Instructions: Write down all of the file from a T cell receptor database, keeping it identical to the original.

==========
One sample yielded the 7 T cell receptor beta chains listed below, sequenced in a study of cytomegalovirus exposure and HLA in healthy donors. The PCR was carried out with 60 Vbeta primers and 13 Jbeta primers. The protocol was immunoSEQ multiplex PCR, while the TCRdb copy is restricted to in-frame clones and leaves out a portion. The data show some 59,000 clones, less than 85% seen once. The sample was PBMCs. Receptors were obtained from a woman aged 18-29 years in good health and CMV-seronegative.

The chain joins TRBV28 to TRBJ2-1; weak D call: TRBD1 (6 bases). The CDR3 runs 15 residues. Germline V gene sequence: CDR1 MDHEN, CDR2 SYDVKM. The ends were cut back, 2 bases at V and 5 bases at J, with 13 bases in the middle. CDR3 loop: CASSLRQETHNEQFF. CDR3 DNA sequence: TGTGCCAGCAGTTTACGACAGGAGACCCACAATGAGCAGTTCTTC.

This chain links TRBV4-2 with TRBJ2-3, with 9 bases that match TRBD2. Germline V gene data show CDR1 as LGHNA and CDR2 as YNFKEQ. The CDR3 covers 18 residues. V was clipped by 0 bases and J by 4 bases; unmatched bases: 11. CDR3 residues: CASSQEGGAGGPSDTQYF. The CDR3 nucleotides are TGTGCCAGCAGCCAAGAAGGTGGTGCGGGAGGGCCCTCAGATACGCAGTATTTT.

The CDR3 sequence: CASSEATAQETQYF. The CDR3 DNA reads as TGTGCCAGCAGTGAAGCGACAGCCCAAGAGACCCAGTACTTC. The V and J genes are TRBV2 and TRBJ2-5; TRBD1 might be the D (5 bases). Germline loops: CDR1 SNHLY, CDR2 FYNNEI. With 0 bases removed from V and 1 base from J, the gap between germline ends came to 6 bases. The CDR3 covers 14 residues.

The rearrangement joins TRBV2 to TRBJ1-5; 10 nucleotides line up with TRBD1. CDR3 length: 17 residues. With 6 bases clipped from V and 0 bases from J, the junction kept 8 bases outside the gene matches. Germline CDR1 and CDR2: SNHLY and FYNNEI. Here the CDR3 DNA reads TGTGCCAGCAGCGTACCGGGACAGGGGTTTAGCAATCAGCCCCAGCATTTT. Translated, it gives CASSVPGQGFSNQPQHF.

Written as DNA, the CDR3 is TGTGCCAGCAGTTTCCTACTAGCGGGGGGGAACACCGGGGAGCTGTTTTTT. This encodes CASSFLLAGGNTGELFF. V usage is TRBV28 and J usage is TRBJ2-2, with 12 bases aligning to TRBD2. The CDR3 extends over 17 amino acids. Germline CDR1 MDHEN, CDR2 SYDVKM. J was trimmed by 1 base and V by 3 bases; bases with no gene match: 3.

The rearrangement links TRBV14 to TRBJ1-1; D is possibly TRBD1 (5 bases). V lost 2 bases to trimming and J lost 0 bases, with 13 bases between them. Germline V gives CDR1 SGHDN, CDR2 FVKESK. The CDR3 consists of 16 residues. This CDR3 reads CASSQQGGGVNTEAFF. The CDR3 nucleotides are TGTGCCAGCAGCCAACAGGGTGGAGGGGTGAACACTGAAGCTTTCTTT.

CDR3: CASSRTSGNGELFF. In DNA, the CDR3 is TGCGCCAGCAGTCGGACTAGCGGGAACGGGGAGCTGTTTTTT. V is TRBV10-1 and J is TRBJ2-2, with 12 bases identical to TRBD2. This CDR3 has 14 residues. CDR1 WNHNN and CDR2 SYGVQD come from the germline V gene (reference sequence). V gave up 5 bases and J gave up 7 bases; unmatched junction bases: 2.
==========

One sample yielded the 7 T cell receptor beta chains listed below, sequenced in a study of cytomegalovirus exposure and HLA in healthy donors. The PCR was carried out with 60 Vbeta primers and 13 Jbeta primers. The protocol was immunoSEQ multiplex PCR, while the TCRdb copy is restricted to in-frame clones and leaves out a portion. The data show some 59,000 clones, less than 85% seen once. The sample was PBMCs. Receptors were obtained from a woman aged 18-29 years in good health and CMV-seronegative.

The chain joins TRBV28 to TRBJ2-1; weak D call: TRBD1 (6 bases). The CDR3 runs 15 residues. Germline V gene sequence: CDR1 MDHEN, CDR2 SYDVKM. The ends were cut back, 2 bases at V and 5 bases at J, with 13 bases in the middle. CDR3 loop: CASSLRQETHNEQFF. CDR3 DNA sequence: TGTGCCAGCAGTTTACGACAGGAGACCCACAATGAGCAGTTCTTC.

This chain links TRBV4-2 with TRBJ2-3, with 9 bases that match TRBD2. Germline V gene data show CDR1 as LGHNA and CDR2 as YNFKEQ. The CDR3 covers 18 residues. V was clipped by 0 bases and J by 4 bases; unmatched bases: 11. CDR3 residues: CASSQEGGAGGPSDTQYF. The CDR3 nucleotides are TGTGCCAGCAGCCAAGAAGGTGGTGCGGGAGGGCCCTCAGATACGCAGTATTTT.

The CDR3 sequence: CASSEATAQETQYF. The CDR3 DNA reads as TGTGCCAGCAGTGAAGCGACAGCCCAAGAGACCCAGTACTTC. The V and J genes are TRBV2 and TRBJ2-5; TRBD1 might be the D (5 bases). Germline loops: CDR1 SNHLY, CDR2 FYNNEI. With 0 bases removed from V and 1 base from J, the gap between germline ends came to 6 bases. The CDR3 covers 14 residues.

The rearrangement joins TRBV2 to TRBJ1-5; 10 nucleotides line up with TRBD1. CDR3 length: 17 residues. With 6 bases clipped from V and 0 bases from J, the junction kept 8 bases outside the gene matches. Germline CDR1 and CDR2: SNHLY and FYNNEI. Here the CDR3 DNA reads TGTGCCAGCAGCGTACCGGGACAGGGGTTTAGCAATCAGCCCCAGCATTTT. Translated, it gives CASSVPGQGFSNQPQHF.

Written as DNA, the CDR3 is TGTGCCAGCAGTTTCCTACTAGCGGGGGGGAACACCGGGGAGCTGTTTTTT. This encodes CASSFLLAGGNTGELFF. V usage is TRBV28 and J usage is TRBJ2-2, with 12 bases aligning to TRBD2. The CDR3 extends over 17 amino acids. Germline CDR1 MDHEN, CDR2 SYDVKM. J was trimmed by 1 base and V by 3 bases; bases with no gene match: 3.

The rearrangement links TRBV14 to TRBJ1-1; D is possibly TRBD1 (5 bases). V lost 2 bases to trimming and J lost 0 bases, with 13 bases between them. Germline V gives CDR1 SGHDN, CDR2 FVKESK. The CDR3 consists of 16 residues. This CDR3 reads CASSQQGGGVNTEAFF. The CDR3 nucleotides are TGTGCCAGCAGCCAACAGGGTGGAGGGGTGAACACTGAAGCTTTCTTT.

CDR3: CASSRTSGNGELFF. In DNA, the CDR3 is TGCGCCAGCAGTCGGACTAGCGGGAACGGGGAGCTGTTTTTT. V is TRBV10-1 and J is TRBJ2-2, with 12 bases identical to TRBD2. This CDR3 has 14 residues. CDR1 WNHNN and CDR2 SYGVQD come from the germline V gene (reference sequence). V gave up 5 bases and J gave up 7 bases; unmatched junction bases: 2.